April 16, 2002 - by
A Discussion With New Florida State Head Volleyball Coach Todd Kress

April 16, 2002

Florida State’s new head volleyball coach Todd Kress sat down with Sports Information’s Jeff Clark and discussed the direction in which he intends to take the Seminole volleyball program. In February, Kress was hired to replace longtime volleyball head coach Dr. Cecile Reynaud. He and his squad recently completed their spring season.

What has been the biggest change in coming to your current position at Florida State?

The biggest change in coming here from Northern is that at Northern I had my entire system in place. The players, assistants and I knew exactly what we were doing on a day-to-day basis. In the move to Florida State, we have introduced a brand new system. We are changing some things with our players, our team offense and some things we will do passing-wise. We will also be changing a lot of the fundamental concepts. There will not be any major changes, just a little tweaking here and there. Making adjustments with the players and incorporating our concepts have been the biggest things. The players have been very responsive to the changes and have worked very hard. The hard work from the players has made this a positive change so far.

How do you feel about the general attitude about the volleyball program at Florida State?

Everyone at Florida State has been very welcoming and has extended a hand to help with my adjustments. Charlie Carr (FSU senior associate athletic director) has gone to great lengths to help us out.

What are some of your current coaching philosophies?

My biggest philosophy is pretty simple. I want to get the most out of every minute. I want my players to get the most out of every minute. When we are in the gym, classroom or weight room, we should be working hard not to waste time. My next philosophy also encompasses goals. I want to make sure that we have a 100 percent graduation rate. I want my players to learn from each other as well as from me. We must all work together. If we do that, and the players are already exceeding our expectations, then this will be a very positive year for both our players and coaches.

How has your philosophy evolved as you have changed coaching positions?

When I first started out, coaching at the club and high school level, my philosophies were probably driven by some of the philosophies of the coaches I played under in college. As an assistant coach at Thomas Moore College, my philosophy was a little different than it is as a head coach. When I took over as head coach at Fairfield, I still wasn’t separated from the players. I was young, mid-twenties, and only four years older than the senior athletes. I still wanted to be on the court playing. I would see a mistake on the court and not understand how the player could make such a mistake. I am now in my mid-thirties and I see things very different. Today, when I see a player make a mistake, I immediately look to see how we, as a team can correct the problem in practice. I believe mistakes are part of the learning process. Coming to the understanding that mistakes will happen and you must learn from them is just part of the maturation process as a coach. As you learn from the kids, other coaches and yourself over the years, you philosophy changes.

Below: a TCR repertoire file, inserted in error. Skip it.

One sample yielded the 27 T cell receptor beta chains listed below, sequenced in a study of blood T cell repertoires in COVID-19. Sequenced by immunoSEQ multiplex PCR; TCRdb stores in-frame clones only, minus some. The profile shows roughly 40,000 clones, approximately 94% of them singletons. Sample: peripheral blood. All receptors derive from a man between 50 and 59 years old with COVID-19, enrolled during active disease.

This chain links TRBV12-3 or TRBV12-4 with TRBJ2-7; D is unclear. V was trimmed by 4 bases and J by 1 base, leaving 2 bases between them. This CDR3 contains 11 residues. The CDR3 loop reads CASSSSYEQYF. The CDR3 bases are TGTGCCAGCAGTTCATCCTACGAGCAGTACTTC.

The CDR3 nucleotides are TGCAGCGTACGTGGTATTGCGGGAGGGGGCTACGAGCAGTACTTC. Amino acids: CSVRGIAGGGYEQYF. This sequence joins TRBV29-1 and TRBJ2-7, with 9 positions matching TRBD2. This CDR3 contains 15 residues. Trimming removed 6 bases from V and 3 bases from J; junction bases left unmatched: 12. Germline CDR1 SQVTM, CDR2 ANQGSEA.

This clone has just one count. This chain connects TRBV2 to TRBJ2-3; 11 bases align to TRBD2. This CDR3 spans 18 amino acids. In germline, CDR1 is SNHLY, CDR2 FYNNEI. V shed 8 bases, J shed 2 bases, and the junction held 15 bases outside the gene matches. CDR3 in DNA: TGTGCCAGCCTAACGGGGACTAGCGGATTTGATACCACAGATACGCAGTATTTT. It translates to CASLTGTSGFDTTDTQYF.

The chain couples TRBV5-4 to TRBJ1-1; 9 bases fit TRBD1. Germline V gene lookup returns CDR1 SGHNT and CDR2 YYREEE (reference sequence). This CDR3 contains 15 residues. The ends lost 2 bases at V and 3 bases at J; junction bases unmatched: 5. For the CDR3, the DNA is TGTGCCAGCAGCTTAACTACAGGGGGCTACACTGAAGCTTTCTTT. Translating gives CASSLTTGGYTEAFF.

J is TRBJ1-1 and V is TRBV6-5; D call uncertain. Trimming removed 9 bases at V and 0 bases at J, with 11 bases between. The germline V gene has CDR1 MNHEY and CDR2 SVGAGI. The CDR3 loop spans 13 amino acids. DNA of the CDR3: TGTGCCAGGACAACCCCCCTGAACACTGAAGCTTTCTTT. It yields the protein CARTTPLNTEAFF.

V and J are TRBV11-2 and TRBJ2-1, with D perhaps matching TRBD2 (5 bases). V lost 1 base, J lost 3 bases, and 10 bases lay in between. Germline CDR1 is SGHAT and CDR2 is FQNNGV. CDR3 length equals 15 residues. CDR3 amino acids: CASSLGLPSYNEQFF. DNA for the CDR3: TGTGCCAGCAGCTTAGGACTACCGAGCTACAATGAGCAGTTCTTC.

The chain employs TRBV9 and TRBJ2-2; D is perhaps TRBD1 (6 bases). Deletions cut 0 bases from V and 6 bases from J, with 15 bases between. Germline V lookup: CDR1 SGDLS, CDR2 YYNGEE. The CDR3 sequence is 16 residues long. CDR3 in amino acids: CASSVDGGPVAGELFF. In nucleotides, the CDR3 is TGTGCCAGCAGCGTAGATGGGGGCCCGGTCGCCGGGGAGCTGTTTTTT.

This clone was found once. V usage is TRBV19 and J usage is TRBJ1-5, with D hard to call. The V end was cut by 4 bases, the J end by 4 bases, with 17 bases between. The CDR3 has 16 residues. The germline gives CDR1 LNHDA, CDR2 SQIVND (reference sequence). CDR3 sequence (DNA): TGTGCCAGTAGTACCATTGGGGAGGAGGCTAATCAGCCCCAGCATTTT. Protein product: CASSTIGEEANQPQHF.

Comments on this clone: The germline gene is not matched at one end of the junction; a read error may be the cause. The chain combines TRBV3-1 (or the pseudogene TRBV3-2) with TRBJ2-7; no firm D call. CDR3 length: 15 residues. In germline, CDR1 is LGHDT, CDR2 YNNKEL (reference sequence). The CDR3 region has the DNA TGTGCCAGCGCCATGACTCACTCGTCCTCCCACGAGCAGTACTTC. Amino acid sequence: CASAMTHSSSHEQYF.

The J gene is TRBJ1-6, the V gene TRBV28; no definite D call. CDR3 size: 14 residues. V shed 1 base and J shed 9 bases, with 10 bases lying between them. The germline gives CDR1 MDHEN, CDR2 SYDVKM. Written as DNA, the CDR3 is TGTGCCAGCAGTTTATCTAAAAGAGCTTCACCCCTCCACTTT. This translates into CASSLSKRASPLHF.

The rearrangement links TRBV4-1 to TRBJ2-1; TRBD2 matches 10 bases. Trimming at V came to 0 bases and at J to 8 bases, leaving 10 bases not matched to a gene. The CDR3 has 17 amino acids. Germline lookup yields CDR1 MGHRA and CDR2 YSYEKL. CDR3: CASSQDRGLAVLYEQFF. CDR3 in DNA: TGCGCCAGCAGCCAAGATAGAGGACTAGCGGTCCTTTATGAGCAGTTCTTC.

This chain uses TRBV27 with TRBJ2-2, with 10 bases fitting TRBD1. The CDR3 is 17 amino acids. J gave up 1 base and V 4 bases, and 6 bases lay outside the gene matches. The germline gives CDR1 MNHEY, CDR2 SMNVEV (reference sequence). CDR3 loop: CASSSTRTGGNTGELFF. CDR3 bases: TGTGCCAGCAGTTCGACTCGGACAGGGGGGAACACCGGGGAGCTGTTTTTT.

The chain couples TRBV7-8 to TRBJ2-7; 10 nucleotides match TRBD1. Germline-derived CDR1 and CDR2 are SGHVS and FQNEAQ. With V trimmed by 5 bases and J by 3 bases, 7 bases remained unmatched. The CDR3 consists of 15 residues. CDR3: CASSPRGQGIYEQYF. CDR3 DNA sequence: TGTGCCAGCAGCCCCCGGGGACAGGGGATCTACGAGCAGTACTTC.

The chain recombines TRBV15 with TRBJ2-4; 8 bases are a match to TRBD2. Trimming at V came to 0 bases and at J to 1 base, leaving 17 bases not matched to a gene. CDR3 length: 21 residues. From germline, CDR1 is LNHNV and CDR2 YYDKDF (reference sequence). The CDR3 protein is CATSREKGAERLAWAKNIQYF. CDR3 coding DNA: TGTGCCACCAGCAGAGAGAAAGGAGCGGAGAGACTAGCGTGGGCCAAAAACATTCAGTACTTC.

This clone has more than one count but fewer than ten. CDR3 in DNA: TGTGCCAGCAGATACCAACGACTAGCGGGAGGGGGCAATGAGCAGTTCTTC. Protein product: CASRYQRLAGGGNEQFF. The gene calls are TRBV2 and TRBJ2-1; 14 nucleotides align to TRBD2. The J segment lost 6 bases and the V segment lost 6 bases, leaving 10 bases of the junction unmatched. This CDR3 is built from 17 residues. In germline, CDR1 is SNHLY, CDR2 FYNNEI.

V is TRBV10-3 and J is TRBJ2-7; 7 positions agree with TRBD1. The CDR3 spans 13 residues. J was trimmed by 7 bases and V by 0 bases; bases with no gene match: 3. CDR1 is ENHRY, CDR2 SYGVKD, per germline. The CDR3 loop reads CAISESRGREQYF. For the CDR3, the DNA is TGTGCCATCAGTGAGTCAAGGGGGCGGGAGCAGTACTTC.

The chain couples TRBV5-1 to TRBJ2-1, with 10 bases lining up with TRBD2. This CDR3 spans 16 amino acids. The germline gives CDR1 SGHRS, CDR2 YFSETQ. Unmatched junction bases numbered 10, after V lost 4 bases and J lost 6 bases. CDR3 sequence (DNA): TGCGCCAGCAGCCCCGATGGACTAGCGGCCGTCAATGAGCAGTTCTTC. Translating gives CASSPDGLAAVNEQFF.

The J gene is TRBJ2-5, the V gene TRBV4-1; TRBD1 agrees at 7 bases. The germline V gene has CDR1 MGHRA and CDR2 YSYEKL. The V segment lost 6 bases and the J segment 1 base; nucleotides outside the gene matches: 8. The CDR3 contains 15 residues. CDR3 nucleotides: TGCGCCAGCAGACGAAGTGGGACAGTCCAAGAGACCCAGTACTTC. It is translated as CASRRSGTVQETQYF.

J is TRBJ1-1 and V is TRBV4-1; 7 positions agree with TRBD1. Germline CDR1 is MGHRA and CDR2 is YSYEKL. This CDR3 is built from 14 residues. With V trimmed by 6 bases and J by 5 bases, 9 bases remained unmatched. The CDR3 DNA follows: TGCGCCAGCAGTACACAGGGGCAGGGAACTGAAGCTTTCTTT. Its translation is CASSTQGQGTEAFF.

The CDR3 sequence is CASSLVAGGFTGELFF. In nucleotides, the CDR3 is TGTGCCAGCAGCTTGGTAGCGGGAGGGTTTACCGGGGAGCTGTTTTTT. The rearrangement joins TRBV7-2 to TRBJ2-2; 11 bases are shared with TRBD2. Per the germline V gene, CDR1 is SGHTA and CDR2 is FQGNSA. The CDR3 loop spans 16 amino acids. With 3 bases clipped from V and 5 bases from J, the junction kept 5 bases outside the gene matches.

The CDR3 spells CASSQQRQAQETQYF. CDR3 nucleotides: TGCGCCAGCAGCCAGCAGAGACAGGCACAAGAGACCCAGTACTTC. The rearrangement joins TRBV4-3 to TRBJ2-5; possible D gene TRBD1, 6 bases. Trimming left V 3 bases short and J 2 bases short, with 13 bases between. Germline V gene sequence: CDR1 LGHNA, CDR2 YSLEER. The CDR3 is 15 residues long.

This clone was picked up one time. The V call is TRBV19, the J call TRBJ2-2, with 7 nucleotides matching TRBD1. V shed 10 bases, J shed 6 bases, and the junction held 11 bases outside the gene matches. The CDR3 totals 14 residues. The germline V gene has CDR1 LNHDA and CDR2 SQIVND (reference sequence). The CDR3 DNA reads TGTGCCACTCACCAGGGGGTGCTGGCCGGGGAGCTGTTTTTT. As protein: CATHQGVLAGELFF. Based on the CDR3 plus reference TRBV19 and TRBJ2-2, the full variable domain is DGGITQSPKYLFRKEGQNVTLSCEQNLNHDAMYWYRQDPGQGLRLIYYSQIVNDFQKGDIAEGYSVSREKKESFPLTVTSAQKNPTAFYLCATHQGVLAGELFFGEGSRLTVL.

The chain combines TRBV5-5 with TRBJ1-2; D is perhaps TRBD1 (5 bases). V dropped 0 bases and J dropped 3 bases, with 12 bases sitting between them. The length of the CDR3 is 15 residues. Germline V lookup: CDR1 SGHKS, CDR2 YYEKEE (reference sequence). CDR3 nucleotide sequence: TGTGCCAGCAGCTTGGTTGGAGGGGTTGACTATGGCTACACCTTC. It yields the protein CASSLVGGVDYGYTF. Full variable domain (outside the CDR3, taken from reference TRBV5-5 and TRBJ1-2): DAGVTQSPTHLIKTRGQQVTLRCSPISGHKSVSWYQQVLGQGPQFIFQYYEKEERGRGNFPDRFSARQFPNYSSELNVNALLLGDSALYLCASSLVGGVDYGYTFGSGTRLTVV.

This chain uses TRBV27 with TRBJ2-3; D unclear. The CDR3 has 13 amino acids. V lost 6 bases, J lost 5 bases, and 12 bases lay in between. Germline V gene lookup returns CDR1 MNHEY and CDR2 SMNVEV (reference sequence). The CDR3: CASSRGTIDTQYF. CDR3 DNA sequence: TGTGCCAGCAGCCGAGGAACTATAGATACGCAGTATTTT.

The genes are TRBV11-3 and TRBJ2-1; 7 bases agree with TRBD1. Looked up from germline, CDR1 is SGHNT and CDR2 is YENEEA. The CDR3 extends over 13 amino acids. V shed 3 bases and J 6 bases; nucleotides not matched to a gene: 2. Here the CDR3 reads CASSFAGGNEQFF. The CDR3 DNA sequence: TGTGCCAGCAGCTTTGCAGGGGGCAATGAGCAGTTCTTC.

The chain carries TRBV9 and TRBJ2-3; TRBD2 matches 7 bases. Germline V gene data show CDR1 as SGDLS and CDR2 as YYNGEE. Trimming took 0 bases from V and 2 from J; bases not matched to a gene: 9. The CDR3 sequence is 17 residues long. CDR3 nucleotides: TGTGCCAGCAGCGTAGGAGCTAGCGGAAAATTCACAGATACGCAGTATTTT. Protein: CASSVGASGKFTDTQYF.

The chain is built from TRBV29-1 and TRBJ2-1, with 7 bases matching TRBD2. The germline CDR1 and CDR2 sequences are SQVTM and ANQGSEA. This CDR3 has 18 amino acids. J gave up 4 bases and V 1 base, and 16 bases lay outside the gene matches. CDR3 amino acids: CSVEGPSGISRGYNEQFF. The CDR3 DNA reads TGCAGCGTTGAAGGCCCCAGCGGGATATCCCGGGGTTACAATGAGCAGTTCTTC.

What are some of the components you have already or would like to incorporate into the existing program at Florida State?

We would like to run a little quicker offense based off our middles. We are going to run front slides and would also like to be a little quicker on the tempo of our sets. We want to attack defensively. We have to get better on the defensive end. We must want to improve defensively, because defense wins at this level and if we play great defense then we can win. The size and athletic ability is already in the program, we just have to utilize it. We need to fine-tune a few things, such as arm swings, the quickness of the offense and ball control. If we can improve on these things, we can take this team to a higher level and they will be successful.

What changes have you had to make in your recruiting efforts since you have only been at Florida State for a short time?

We have had to turn every rock. The late-signing period ends on April 10th and we hope to fill the vacant spots on the team. We really had to look everywhere. We looked regionally, nationally and internationally. We had to go from first to fifth gear in a matter of seconds. This class is very important for us and the 2003 class is just as important. These two classes will be the foundation of our program. We are going to have seven or eight of our own kids in here within six months, and that is 75 percent of the scholarship spots.

What were some of the factors that affected your decision to become a part of the Florida State family?